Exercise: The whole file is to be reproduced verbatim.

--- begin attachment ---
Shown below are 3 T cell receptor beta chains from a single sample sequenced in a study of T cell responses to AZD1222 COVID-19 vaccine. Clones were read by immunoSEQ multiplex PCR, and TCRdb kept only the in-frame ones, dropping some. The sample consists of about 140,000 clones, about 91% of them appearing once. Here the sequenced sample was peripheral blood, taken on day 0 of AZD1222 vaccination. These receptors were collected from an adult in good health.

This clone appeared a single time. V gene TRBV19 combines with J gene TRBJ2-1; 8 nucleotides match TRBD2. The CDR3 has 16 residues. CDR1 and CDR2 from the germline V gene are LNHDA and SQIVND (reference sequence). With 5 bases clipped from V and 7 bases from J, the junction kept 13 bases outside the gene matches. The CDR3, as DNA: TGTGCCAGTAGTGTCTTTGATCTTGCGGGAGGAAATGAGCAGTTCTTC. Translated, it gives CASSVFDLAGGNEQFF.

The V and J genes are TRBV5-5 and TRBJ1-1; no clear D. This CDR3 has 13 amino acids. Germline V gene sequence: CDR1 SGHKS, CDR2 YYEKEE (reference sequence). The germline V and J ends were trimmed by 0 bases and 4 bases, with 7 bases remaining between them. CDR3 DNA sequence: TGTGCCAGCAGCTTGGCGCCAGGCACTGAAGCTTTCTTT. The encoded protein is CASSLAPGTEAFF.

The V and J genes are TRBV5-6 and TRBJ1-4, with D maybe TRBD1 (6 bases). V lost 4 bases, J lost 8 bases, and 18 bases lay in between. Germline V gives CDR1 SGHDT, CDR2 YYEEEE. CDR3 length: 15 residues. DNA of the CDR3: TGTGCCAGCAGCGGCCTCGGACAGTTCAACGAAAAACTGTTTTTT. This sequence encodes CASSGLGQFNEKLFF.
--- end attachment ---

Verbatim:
Shown below are 3 T cell receptor beta chains from a single sample sequenced in a study of T cell responses to AZD1222 COVID-19 vaccine. Clones were read by immunoSEQ multiplex PCR, and TCRdb kept only the in-frame ones, dropping some. The sample consists of about 140,000 clones, about 91% of them appearing once. Here the sequenced sample was peripheral blood, taken on day 0 of AZD1222 vaccination. These receptors were collected from an adult in good health.

This clone appeared a single time. V gene TRBV19 combines with J gene TRBJ2-1; 8 nucleotides match TRBD2. The CDR3 has 16 residues. CDR1 and CDR2 from the germline V gene are LNHDA and SQIVND (reference sequence). With 5 bases clipped from V and 7 bases from J, the junction kept 13 bases outside the gene matches. The CDR3, as DNA: TGTGCCAGTAGTGTCTTTGATCTTGCGGGAGGAAATGAGCAGTTCTTC. Translated, it gives CASSVFDLAGGNEQFF.

The V and J genes are TRBV5-5 and TRBJ1-1; no clear D. This CDR3 has 13 amino acids. Germline V gene sequence: CDR1 SGHKS, CDR2 YYEKEE (reference sequence). The germline V and J ends were trimmed by 0 bases and 4 bases, with 7 bases remaining between them. CDR3 DNA sequence: TGTGCCAGCAGCTTGGCGCCAGGCACTGAAGCTTTCTTT. The encoded protein is CASSLAPGTEAFF.

The V and J genes are TRBV5-6 and TRBJ1-4, with D maybe TRBD1 (6 bases). V lost 4 bases, J lost 8 bases, and 18 bases lay in between. Germline V gives CDR1 SGHDT, CDR2 YYEEEE. CDR3 length: 15 residues. DNA of the CDR3: TGTGCCAGCAGCGGCCTCGGACAGTTCAACGAAAAACTGTTTTTT. This sequence encodes CASSGLGQFNEKLFF.